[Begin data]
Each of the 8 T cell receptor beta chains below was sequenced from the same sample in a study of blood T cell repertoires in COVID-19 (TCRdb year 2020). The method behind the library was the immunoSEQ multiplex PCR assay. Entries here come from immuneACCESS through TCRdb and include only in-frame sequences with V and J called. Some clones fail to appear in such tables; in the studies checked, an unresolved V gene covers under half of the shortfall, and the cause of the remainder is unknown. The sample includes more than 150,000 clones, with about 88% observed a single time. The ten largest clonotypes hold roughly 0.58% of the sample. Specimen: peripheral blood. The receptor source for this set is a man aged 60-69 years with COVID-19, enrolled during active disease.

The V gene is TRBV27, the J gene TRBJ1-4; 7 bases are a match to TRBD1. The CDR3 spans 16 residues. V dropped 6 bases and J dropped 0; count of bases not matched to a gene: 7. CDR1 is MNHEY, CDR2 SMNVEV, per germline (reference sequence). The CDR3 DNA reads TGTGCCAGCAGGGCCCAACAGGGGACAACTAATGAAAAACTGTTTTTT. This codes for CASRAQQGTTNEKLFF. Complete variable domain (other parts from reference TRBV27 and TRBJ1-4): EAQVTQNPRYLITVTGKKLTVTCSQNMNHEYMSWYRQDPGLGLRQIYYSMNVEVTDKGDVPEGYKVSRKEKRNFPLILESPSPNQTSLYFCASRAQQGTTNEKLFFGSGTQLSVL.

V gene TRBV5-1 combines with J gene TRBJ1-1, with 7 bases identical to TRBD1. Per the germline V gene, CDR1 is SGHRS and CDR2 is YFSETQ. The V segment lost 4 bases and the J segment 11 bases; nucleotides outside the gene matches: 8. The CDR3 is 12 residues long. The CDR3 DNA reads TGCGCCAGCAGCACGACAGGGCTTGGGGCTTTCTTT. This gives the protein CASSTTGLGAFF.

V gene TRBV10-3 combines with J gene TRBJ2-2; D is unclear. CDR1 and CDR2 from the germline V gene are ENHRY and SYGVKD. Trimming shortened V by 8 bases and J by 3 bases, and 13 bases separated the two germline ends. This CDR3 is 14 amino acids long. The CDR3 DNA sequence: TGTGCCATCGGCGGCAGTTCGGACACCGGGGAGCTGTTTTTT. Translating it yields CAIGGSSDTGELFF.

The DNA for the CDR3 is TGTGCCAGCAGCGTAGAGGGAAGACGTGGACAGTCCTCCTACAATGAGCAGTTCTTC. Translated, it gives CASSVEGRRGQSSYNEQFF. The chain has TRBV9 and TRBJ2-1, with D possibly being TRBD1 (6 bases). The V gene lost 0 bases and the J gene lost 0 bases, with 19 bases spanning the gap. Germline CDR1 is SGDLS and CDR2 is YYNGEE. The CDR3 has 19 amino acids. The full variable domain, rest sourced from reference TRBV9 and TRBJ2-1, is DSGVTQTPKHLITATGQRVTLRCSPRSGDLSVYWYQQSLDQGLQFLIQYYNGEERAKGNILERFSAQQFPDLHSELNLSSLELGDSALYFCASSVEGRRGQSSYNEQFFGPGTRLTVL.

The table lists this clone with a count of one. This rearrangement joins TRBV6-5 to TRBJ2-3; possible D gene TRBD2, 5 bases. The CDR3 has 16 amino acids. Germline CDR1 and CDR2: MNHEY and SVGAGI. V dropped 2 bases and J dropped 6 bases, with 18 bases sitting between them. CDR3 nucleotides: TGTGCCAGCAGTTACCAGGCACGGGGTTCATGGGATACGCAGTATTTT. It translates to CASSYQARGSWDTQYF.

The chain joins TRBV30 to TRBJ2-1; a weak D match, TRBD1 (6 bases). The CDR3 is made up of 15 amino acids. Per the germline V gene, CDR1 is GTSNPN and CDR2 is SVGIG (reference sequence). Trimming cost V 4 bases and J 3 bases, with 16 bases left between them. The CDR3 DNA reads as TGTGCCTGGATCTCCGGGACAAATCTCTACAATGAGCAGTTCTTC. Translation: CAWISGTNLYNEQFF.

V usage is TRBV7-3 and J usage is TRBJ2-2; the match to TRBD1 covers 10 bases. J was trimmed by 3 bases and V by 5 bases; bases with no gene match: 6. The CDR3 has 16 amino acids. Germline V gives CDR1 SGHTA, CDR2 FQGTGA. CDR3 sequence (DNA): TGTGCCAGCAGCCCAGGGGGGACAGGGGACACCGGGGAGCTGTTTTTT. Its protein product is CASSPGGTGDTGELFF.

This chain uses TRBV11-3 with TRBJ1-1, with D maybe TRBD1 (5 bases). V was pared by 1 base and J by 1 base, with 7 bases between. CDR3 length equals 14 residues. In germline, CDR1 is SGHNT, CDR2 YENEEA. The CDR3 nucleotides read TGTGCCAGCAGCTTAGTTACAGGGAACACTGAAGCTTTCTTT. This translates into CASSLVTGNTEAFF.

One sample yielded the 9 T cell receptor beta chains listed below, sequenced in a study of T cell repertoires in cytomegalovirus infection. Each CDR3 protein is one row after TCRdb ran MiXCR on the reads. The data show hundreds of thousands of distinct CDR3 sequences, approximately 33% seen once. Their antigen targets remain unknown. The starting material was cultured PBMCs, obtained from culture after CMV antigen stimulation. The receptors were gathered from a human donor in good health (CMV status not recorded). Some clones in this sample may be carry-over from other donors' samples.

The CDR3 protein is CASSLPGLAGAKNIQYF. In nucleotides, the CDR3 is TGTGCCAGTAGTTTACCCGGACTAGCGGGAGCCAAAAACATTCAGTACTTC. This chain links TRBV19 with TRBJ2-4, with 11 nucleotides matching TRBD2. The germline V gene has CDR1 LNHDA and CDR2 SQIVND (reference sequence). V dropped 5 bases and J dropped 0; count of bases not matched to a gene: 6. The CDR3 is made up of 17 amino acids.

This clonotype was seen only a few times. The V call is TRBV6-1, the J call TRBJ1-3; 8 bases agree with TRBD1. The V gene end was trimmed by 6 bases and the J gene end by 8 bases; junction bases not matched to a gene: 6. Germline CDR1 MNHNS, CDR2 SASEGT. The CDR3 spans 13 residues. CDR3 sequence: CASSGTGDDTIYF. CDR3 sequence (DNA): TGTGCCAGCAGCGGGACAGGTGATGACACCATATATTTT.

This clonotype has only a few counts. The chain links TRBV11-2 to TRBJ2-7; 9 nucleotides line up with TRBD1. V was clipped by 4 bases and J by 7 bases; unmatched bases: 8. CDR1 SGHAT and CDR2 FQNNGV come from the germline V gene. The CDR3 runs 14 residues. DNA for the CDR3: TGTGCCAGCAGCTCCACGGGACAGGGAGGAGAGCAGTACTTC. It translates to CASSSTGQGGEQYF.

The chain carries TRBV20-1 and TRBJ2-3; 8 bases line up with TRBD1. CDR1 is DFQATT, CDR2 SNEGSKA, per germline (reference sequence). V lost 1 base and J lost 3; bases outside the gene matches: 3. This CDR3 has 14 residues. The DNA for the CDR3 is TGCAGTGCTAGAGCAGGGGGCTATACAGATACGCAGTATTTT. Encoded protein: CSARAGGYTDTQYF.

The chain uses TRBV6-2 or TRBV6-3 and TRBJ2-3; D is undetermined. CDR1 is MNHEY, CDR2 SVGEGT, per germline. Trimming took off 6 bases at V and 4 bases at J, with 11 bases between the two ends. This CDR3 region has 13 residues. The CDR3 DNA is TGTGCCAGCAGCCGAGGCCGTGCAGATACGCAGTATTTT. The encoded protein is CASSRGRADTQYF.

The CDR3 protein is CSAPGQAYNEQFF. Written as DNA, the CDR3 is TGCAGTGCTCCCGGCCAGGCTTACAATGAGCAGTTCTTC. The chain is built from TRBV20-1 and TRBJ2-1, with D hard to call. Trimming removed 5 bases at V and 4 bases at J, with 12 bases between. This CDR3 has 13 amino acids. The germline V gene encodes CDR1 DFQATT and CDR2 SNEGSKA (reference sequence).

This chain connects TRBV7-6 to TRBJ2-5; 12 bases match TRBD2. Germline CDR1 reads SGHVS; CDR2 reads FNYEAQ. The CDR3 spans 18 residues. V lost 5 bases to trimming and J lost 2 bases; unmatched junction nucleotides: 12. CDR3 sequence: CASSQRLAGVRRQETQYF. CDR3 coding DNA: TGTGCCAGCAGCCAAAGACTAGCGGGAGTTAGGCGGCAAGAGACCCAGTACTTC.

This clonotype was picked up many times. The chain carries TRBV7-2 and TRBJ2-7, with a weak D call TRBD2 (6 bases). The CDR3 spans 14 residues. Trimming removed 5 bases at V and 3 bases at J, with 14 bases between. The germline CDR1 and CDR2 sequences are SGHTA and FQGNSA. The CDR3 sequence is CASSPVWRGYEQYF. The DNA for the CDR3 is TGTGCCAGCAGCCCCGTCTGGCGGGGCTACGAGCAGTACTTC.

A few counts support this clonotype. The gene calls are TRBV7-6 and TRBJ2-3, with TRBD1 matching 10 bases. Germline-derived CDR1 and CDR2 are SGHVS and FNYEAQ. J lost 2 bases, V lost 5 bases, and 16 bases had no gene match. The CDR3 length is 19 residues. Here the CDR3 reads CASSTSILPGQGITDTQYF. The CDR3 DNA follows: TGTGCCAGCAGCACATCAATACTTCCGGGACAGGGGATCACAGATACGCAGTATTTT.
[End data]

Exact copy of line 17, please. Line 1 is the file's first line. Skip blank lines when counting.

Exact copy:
This chain connects TRBV7-6 to TRBJ2-5; 12 bases match TRBD2. Germline CDR1 reads SGHVS; CDR2 reads FNYEAQ. The CDR3 spans 18 residues. V lost 5 bases to trimming and J lost 2 bases; unmatched junction nucleotides: 12. CDR3 sequence: CASSQRLAGVRRQETQYF. CDR3 coding DNA: TGTGCCAGCAGCCAAAGACTAGCGGGAGTTAGGCGGCAAGAGACCCAGTACTTC.